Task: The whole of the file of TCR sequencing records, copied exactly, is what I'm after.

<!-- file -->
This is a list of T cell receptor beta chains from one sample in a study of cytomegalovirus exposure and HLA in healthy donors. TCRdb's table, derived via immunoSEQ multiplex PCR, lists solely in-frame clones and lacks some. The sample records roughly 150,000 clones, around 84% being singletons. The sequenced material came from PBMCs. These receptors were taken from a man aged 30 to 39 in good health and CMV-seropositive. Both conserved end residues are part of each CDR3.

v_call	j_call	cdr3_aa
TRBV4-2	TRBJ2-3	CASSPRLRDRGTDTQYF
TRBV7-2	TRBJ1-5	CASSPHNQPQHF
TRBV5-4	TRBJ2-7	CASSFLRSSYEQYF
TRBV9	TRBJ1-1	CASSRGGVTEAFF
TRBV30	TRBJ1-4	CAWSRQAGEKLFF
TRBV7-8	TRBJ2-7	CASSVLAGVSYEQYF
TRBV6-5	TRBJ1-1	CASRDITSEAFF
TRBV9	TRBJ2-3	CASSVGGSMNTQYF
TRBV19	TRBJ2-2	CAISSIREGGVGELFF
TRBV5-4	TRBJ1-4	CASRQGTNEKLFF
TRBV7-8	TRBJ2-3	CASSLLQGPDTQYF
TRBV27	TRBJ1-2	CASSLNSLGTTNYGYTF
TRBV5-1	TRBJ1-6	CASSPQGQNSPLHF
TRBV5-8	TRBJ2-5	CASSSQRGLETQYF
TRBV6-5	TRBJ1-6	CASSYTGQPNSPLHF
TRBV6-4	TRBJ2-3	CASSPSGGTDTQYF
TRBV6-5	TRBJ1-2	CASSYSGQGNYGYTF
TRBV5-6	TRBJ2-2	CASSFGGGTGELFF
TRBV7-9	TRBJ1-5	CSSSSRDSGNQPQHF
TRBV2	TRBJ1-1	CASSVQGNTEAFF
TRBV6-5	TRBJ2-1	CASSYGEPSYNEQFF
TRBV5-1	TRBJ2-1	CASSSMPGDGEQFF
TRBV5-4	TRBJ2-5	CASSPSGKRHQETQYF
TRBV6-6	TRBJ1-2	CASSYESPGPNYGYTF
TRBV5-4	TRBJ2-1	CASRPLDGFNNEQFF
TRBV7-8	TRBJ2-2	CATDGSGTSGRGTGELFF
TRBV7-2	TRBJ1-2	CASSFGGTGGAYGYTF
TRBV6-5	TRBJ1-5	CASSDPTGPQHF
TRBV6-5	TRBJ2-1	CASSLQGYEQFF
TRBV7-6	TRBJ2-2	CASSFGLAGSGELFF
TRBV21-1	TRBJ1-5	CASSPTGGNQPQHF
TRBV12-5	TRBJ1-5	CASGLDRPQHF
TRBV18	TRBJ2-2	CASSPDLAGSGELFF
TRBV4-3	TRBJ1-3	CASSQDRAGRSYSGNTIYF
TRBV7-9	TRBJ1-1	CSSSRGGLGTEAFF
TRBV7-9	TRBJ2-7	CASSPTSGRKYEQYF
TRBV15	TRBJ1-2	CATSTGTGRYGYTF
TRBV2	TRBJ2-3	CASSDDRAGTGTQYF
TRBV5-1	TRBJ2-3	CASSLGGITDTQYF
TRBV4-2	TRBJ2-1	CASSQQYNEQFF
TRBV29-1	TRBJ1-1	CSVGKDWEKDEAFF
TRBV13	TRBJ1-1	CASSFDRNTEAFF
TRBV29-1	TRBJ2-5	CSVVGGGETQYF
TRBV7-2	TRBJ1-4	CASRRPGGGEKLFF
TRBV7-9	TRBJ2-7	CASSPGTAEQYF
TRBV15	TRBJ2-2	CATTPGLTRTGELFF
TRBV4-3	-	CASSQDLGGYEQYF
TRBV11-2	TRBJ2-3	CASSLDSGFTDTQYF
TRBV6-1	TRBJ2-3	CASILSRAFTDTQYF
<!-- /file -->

This is a list of T cell receptor beta chains from one sample in a study of cytomegalovirus exposure and HLA in healthy donors. TCRdb's table, derived via immunoSEQ multiplex PCR, lists solely in-frame clones and lacks some. The sample records roughly 150,000 clones, around 84% being singletons. The sequenced material came from PBMCs. These receptors were taken from a man aged 30 to 39 in good health and CMV-seropositive. Both conserved end residues are part of each CDR3.

v_call	j_call	cdr3_aa
TRBV4-2	TRBJ2-3	CASSPRLRDRGTDTQYF
TRBV7-2	TRBJ1-5	CASSPHNQPQHF
TRBV5-4	TRBJ2-7	CASSFLRSSYEQYF
TRBV9	TRBJ1-1	CASSRGGVTEAFF
TRBV30	TRBJ1-4	CAWSRQAGEKLFF
TRBV7-8	TRBJ2-7	CASSVLAGVSYEQYF
TRBV6-5	TRBJ1-1	CASRDITSEAFF
TRBV9	TRBJ2-3	CASSVGGSMNTQYF
TRBV19	TRBJ2-2	CAISSIREGGVGELFF
TRBV5-4	TRBJ1-4	CASRQGTNEKLFF
TRBV7-8	TRBJ2-3	CASSLLQGPDTQYF
TRBV27	TRBJ1-2	CASSLNSLGTTNYGYTF
TRBV5-1	TRBJ1-6	CASSPQGQNSPLHF
TRBV5-8	TRBJ2-5	CASSSQRGLETQYF
TRBV6-5	TRBJ1-6	CASSYTGQPNSPLHF
TRBV6-4	TRBJ2-3	CASSPSGGTDTQYF
TRBV6-5	TRBJ1-2	CASSYSGQGNYGYTF
TRBV5-6	TRBJ2-2	CASSFGGGTGELFF
TRBV7-9	TRBJ1-5	CSSSSRDSGNQPQHF
TRBV2	TRBJ1-1	CASSVQGNTEAFF
TRBV6-5	TRBJ2-1	CASSYGEPSYNEQFF
TRBV5-1	TRBJ2-1	CASSSMPGDGEQFF
TRBV5-4	TRBJ2-5	CASSPSGKRHQETQYF
TRBV6-6	TRBJ1-2	CASSYESPGPNYGYTF
TRBV5-4	TRBJ2-1	CASRPLDGFNNEQFF
TRBV7-8	TRBJ2-2	CATDGSGTSGRGTGELFF
TRBV7-2	TRBJ1-2	CASSFGGTGGAYGYTF
TRBV6-5	TRBJ1-5	CASSDPTGPQHF
TRBV6-5	TRBJ2-1	CASSLQGYEQFF
TRBV7-6	TRBJ2-2	CASSFGLAGSGELFF
TRBV21-1	TRBJ1-5	CASSPTGGNQPQHF
TRBV12-5	TRBJ1-5	CASGLDRPQHF
TRBV18	TRBJ2-2	CASSPDLAGSGELFF
TRBV4-3	TRBJ1-3	CASSQDRAGRSYSGNTIYF
TRBV7-9	TRBJ1-1	CSSSRGGLGTEAFF
TRBV7-9	TRBJ2-7	CASSPTSGRKYEQYF
TRBV15	TRBJ1-2	CATSTGTGRYGYTF
TRBV2	TRBJ2-3	CASSDDRAGTGTQYF
TRBV5-1	TRBJ2-3	CASSLGGITDTQYF
TRBV4-2	TRBJ2-1	CASSQQYNEQFF
TRBV29-1	TRBJ1-1	CSVGKDWEKDEAFF
TRBV13	TRBJ1-1	CASSFDRNTEAFF
TRBV29-1	TRBJ2-5	CSVVGGGETQYF
TRBV7-2	TRBJ1-4	CASRRPGGGEKLFF
TRBV7-9	TRBJ2-7	CASSPGTAEQYF
TRBV15	TRBJ2-2	CATTPGLTRTGELFF
TRBV4-3	-	CASSQDLGGYEQYF
TRBV11-2	TRBJ2-3	CASSLDSGFTDTQYF
TRBV6-1	TRBJ2-3	CASILSRAFTDTQYF